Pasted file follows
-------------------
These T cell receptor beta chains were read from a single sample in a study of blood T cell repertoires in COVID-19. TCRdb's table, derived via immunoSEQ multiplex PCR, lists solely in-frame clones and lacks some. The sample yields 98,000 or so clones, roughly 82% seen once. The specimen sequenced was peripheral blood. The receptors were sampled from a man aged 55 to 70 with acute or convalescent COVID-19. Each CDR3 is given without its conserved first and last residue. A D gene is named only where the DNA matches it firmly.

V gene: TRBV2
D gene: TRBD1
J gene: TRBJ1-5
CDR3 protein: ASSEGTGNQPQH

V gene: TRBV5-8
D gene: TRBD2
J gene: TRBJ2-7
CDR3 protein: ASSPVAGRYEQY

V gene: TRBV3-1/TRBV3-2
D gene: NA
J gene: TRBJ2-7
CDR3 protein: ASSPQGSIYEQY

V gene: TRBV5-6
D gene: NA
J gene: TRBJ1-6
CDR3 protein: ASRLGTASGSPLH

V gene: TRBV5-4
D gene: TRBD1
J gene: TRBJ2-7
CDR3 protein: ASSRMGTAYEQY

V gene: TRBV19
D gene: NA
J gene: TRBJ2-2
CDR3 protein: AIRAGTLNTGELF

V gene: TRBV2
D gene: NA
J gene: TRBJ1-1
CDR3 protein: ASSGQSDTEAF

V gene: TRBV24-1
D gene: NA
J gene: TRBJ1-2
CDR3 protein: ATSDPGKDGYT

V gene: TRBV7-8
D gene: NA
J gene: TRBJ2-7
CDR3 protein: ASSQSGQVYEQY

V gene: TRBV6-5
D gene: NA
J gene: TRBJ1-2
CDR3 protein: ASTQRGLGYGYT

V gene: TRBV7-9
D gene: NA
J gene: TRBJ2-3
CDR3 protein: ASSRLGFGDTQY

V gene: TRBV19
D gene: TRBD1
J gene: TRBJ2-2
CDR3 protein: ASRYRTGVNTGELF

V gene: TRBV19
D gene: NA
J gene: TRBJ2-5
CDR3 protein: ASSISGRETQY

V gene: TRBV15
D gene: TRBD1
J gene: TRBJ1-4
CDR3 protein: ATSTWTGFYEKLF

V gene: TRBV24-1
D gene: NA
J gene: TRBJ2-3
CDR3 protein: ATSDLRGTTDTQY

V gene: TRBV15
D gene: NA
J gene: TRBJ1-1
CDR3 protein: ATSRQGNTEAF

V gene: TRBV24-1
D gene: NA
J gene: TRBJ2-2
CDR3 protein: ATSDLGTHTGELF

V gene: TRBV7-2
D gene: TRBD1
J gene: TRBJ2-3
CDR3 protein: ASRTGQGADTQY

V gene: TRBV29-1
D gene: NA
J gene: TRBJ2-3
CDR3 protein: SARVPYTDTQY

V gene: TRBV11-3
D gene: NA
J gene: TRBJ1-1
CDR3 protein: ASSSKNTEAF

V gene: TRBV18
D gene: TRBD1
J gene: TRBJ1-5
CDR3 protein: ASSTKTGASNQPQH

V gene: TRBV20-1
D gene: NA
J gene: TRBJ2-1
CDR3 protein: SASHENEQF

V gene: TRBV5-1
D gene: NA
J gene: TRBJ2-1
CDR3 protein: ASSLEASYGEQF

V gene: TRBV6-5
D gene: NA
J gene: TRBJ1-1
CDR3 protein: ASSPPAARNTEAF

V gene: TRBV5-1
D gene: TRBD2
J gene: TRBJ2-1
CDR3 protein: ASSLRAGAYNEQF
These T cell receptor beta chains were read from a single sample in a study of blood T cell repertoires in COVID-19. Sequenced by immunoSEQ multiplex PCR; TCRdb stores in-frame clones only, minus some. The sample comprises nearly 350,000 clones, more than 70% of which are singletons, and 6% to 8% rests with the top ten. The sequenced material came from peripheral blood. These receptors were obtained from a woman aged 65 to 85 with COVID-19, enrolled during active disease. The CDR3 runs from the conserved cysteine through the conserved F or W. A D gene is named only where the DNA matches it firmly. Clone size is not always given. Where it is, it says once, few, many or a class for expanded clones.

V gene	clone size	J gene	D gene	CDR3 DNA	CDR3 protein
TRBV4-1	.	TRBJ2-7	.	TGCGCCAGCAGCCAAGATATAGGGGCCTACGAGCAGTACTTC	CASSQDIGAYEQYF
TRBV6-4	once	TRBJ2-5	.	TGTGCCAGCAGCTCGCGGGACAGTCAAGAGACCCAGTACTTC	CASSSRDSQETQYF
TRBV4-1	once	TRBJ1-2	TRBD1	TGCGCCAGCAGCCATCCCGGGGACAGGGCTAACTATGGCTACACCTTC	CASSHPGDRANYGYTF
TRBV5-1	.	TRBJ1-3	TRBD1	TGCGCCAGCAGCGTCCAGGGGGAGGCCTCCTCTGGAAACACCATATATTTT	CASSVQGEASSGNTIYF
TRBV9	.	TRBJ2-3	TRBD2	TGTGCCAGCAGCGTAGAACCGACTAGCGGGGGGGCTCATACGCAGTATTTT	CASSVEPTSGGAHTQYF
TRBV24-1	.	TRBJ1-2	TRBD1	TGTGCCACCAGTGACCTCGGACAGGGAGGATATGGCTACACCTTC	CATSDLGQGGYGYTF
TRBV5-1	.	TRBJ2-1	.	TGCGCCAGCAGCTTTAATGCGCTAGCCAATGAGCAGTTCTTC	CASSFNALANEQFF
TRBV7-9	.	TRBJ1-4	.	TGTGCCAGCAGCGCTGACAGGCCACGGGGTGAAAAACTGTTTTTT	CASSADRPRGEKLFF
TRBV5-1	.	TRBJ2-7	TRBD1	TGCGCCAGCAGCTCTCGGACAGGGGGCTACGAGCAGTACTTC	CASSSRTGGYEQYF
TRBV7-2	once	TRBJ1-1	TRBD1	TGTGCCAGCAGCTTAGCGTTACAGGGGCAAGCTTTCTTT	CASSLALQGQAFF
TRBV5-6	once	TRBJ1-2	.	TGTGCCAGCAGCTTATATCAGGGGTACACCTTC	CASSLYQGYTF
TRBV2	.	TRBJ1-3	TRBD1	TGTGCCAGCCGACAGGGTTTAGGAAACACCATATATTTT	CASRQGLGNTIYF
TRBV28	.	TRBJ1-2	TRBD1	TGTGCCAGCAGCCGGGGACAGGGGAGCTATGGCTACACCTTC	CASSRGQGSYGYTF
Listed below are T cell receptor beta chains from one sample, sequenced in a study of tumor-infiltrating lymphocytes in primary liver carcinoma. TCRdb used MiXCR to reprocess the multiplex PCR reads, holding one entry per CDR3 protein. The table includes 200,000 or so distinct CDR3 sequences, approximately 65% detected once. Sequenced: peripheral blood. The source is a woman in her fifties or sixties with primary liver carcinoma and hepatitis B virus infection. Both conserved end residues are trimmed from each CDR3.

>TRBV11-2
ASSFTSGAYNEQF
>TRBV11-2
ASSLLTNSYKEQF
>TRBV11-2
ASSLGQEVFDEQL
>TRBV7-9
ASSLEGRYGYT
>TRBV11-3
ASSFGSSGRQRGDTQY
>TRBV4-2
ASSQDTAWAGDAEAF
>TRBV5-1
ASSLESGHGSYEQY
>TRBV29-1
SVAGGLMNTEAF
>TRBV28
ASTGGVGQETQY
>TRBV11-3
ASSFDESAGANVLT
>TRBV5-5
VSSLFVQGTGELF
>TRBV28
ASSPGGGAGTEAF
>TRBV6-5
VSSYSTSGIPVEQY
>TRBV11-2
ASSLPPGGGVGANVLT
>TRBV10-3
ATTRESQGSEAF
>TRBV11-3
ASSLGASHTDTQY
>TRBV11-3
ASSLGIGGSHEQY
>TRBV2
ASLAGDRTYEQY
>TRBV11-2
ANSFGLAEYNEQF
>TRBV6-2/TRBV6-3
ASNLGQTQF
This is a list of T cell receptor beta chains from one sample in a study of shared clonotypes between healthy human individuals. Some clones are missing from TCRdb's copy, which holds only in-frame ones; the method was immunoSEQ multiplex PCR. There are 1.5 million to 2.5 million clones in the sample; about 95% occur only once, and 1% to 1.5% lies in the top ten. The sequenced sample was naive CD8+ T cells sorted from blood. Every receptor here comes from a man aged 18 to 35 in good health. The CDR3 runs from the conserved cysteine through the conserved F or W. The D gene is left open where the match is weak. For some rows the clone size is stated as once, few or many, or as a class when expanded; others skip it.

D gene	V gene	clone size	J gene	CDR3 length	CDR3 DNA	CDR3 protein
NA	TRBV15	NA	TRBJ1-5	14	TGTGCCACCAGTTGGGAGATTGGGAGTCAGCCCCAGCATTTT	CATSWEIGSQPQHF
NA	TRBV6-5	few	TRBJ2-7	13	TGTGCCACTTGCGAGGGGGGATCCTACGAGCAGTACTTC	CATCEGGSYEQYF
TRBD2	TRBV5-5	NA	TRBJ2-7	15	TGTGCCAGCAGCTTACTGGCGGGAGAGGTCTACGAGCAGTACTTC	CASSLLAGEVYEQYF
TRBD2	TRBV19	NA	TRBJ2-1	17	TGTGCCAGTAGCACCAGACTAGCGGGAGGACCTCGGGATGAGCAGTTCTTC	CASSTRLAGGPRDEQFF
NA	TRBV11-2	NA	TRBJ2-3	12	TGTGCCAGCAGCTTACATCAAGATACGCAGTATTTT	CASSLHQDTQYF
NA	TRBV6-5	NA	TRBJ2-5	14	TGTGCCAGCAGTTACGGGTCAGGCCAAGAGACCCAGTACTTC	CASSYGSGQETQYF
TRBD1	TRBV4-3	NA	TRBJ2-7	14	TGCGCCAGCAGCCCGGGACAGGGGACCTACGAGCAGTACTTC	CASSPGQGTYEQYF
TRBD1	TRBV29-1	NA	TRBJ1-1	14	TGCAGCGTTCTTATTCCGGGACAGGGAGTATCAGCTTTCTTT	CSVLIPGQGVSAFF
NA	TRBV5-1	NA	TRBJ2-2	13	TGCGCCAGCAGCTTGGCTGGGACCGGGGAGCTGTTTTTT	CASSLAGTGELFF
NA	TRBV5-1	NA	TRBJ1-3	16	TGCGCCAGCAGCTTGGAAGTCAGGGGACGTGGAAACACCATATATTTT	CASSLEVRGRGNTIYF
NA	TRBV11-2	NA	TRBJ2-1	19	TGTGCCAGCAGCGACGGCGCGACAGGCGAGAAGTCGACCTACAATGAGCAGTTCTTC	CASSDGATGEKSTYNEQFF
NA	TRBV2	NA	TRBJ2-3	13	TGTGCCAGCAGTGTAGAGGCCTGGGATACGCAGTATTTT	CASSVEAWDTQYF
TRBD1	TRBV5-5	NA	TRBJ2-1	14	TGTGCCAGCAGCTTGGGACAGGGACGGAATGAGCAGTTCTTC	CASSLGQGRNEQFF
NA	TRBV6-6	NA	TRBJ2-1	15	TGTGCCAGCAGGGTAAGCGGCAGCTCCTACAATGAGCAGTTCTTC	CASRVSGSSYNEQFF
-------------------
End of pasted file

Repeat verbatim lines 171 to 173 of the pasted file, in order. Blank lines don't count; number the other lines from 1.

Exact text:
NA	TRBV2	NA	TRBJ2-3	13	TGTGCCAGCAGTGTAGAGGCCTGGGATACGCAGTATTTT	CASSVEAWDTQYF
TRBD1	TRBV5-5	NA	TRBJ2-1	14	TGTGCCAGCAGCTTGGGACAGGGACGGAATGAGCAGTTCTTC	CASSLGQGRNEQFF
NA	TRBV6-6	NA	TRBJ2-1	15	TGTGCCAGCAGGGTAAGCGGCAGCTCCTACAATGAGCAGTTCTTC	CASRVSGSSYNEQFF